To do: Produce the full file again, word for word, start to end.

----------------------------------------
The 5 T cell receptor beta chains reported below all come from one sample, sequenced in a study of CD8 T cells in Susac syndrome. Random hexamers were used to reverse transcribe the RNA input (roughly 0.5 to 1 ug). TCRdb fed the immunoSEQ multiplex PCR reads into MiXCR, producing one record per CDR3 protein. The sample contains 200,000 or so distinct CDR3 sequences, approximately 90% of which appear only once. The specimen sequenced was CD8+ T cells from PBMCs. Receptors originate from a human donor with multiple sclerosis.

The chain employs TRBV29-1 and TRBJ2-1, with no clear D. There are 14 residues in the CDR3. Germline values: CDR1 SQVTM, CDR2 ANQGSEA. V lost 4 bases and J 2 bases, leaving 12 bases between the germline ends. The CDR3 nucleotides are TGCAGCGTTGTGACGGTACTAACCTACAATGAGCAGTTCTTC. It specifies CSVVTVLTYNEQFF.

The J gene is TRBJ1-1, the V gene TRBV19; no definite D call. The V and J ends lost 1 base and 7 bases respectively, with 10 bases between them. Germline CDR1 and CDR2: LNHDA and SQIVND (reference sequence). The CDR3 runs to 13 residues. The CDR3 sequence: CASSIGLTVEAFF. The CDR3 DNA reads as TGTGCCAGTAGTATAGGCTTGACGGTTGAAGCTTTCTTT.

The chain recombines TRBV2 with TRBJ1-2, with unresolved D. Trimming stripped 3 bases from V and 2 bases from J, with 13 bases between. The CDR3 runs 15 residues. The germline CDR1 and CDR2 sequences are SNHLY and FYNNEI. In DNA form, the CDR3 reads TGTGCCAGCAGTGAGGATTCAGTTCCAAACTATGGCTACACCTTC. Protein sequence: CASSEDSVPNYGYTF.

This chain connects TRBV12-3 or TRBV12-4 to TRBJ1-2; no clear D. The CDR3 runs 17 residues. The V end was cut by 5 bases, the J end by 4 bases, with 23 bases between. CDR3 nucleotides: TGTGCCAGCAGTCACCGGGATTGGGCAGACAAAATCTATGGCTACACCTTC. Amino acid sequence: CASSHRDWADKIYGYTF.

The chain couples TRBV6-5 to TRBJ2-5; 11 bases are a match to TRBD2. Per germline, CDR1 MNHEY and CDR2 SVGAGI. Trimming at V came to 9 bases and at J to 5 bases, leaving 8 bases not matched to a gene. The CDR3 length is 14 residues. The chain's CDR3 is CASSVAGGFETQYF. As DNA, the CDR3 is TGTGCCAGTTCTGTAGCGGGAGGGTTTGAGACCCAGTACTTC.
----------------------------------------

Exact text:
The 5 T cell receptor beta chains reported below all come from one sample, sequenced in a study of CD8 T cells in Susac syndrome. Random hexamers were used to reverse transcribe the RNA input (roughly 0.5 to 1 ug). TCRdb fed the immunoSEQ multiplex PCR reads into MiXCR, producing one record per CDR3 protein. The sample contains 200,000 or so distinct CDR3 sequences, approximately 90% of which appear only once. The specimen sequenced was CD8+ T cells from PBMCs. Receptors originate from a human donor with multiple sclerosis.

The chain employs TRBV29-1 and TRBJ2-1, with no clear D. There are 14 residues in the CDR3. Germline values: CDR1 SQVTM, CDR2 ANQGSEA. V lost 4 bases and J 2 bases, leaving 12 bases between the germline ends. The CDR3 nucleotides are TGCAGCGTTGTGACGGTACTAACCTACAATGAGCAGTTCTTC. It specifies CSVVTVLTYNEQFF.

The J gene is TRBJ1-1, the V gene TRBV19; no definite D call. The V and J ends lost 1 base and 7 bases respectively, with 10 bases between them. Germline CDR1 and CDR2: LNHDA and SQIVND (reference sequence). The CDR3 runs to 13 residues. The CDR3 sequence: CASSIGLTVEAFF. The CDR3 DNA reads as TGTGCCAGTAGTATAGGCTTGACGGTTGAAGCTTTCTTT.

The chain recombines TRBV2 with TRBJ1-2, with unresolved D. Trimming stripped 3 bases from V and 2 bases from J, with 13 bases between. The CDR3 runs 15 residues. The germline CDR1 and CDR2 sequences are SNHLY and FYNNEI. In DNA form, the CDR3 reads TGTGCCAGCAGTGAGGATTCAGTTCCAAACTATGGCTACACCTTC. Protein sequence: CASSEDSVPNYGYTF.

This chain connects TRBV12-3 or TRBV12-4 to TRBJ1-2; no clear D. The CDR3 runs 17 residues. The V end was cut by 5 bases, the J end by 4 bases, with 23 bases between. CDR3 nucleotides: TGTGCCAGCAGTCACCGGGATTGGGCAGACAAAATCTATGGCTACACCTTC. Amino acid sequence: CASSHRDWADKIYGYTF.

The chain couples TRBV6-5 to TRBJ2-5; 11 bases are a match to TRBD2. Per germline, CDR1 MNHEY and CDR2 SVGAGI. Trimming at V came to 9 bases and at J to 5 bases, leaving 8 bases not matched to a gene. The CDR3 length is 14 residues. The chain's CDR3 is CASSVAGGFETQYF. As DNA, the CDR3 is TGTGCCAGTTCTGTAGCGGGAGGGTTTGAGACCCAGTACTTC.